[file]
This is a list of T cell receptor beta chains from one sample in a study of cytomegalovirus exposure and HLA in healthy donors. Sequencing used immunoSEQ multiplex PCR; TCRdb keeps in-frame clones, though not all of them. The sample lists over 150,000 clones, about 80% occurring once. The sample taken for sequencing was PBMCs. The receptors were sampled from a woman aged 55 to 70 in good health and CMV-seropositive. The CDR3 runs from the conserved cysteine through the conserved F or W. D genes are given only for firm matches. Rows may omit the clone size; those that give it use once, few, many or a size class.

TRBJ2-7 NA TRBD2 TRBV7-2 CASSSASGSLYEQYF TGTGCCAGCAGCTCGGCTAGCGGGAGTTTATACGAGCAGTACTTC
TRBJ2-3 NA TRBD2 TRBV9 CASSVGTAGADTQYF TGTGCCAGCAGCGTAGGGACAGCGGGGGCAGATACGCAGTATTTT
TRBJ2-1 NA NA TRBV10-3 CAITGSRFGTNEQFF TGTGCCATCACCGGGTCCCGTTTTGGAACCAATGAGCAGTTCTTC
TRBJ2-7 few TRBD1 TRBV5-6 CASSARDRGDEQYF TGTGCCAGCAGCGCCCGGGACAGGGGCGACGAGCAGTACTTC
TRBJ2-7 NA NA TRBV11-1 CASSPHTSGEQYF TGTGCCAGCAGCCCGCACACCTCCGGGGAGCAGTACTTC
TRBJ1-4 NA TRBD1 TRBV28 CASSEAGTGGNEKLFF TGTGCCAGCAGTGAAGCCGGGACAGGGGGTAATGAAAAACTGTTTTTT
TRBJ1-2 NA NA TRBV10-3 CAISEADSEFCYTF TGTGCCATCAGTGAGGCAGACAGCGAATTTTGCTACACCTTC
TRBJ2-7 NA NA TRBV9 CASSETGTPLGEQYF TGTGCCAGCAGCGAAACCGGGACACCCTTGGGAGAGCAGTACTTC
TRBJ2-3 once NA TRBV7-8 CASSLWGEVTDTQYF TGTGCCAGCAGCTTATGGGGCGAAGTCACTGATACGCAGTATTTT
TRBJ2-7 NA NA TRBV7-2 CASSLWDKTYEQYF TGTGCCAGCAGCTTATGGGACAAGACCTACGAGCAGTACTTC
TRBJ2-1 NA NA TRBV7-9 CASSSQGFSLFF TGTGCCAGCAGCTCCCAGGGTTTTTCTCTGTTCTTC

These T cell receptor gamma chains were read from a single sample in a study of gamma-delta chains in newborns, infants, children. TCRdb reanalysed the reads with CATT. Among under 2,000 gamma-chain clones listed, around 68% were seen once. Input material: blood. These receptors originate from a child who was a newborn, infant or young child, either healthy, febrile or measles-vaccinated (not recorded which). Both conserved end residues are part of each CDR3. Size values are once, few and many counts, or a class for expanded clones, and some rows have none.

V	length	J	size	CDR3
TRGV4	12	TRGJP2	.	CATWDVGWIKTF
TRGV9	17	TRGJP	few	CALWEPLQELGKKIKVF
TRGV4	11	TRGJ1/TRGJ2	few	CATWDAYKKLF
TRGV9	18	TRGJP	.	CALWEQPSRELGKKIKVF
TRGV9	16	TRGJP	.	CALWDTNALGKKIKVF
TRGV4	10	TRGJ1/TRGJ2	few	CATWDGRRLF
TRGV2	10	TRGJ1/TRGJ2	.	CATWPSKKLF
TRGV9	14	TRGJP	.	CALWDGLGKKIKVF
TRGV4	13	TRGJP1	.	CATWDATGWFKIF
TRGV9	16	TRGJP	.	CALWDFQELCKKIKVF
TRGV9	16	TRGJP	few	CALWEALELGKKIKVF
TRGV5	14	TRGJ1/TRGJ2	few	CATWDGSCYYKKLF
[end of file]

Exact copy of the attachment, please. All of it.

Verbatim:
This is a list of T cell receptor beta chains from one sample in a study of cytomegalovirus exposure and HLA in healthy donors. Sequencing used immunoSEQ multiplex PCR; TCRdb keeps in-frame clones, though not all of them. The sample lists over 150,000 clones, about 80% occurring once. The sample taken for sequencing was PBMCs. The receptors were sampled from a woman aged 55 to 70 in good health and CMV-seropositive. The CDR3 runs from the conserved cysteine through the conserved F or W. D genes are given only for firm matches. Rows may omit the clone size; those that give it use once, few, many or a size class.

TRBJ2-7 NA TRBD2 TRBV7-2 CASSSASGSLYEQYF TGTGCCAGCAGCTCGGCTAGCGGGAGTTTATACGAGCAGTACTTC
TRBJ2-3 NA TRBD2 TRBV9 CASSVGTAGADTQYF TGTGCCAGCAGCGTAGGGACAGCGGGGGCAGATACGCAGTATTTT
TRBJ2-1 NA NA TRBV10-3 CAITGSRFGTNEQFF TGTGCCATCACCGGGTCCCGTTTTGGAACCAATGAGCAGTTCTTC
TRBJ2-7 few TRBD1 TRBV5-6 CASSARDRGDEQYF TGTGCCAGCAGCGCCCGGGACAGGGGCGACGAGCAGTACTTC
TRBJ2-7 NA NA TRBV11-1 CASSPHTSGEQYF TGTGCCAGCAGCCCGCACACCTCCGGGGAGCAGTACTTC
TRBJ1-4 NA TRBD1 TRBV28 CASSEAGTGGNEKLFF TGTGCCAGCAGTGAAGCCGGGACAGGGGGTAATGAAAAACTGTTTTTT
TRBJ1-2 NA NA TRBV10-3 CAISEADSEFCYTF TGTGCCATCAGTGAGGCAGACAGCGAATTTTGCTACACCTTC
TRBJ2-7 NA NA TRBV9 CASSETGTPLGEQYF TGTGCCAGCAGCGAAACCGGGACACCCTTGGGAGAGCAGTACTTC
TRBJ2-3 once NA TRBV7-8 CASSLWGEVTDTQYF TGTGCCAGCAGCTTATGGGGCGAAGTCACTGATACGCAGTATTTT
TRBJ2-7 NA NA TRBV7-2 CASSLWDKTYEQYF TGTGCCAGCAGCTTATGGGACAAGACCTACGAGCAGTACTTC
TRBJ2-1 NA NA TRBV7-9 CASSSQGFSLFF TGTGCCAGCAGCTCCCAGGGTTTTTCTCTGTTCTTC

These T cell receptor gamma chains were read from a single sample in a study of gamma-delta chains in newborns, infants, children. TCRdb reanalysed the reads with CATT. Among under 2,000 gamma-chain clones listed, around 68% were seen once. Input material: blood. These receptors originate from a child who was a newborn, infant or young child, either healthy, febrile or measles-vaccinated (not recorded which). Both conserved end residues are part of each CDR3. Size values are once, few and many counts, or a class for expanded clones, and some rows have none.

V	length	J	size	CDR3
TRGV4	12	TRGJP2	.	CATWDVGWIKTF
TRGV9	17	TRGJP	few	CALWEPLQELGKKIKVF
TRGV4	11	TRGJ1/TRGJ2	few	CATWDAYKKLF
TRGV9	18	TRGJP	.	CALWEQPSRELGKKIKVF
TRGV9	16	TRGJP	.	CALWDTNALGKKIKVF
TRGV4	10	TRGJ1/TRGJ2	few	CATWDGRRLF
TRGV2	10	TRGJ1/TRGJ2	.	CATWPSKKLF
TRGV9	14	TRGJP	.	CALWDGLGKKIKVF
TRGV4	13	TRGJP1	.	CATWDATGWFKIF
TRGV9	16	TRGJP	.	CALWDFQELCKKIKVF
TRGV9	16	TRGJP	few	CALWEALELGKKIKVF
TRGV5	14	TRGJ1/TRGJ2	few	CATWDGSCYYKKLF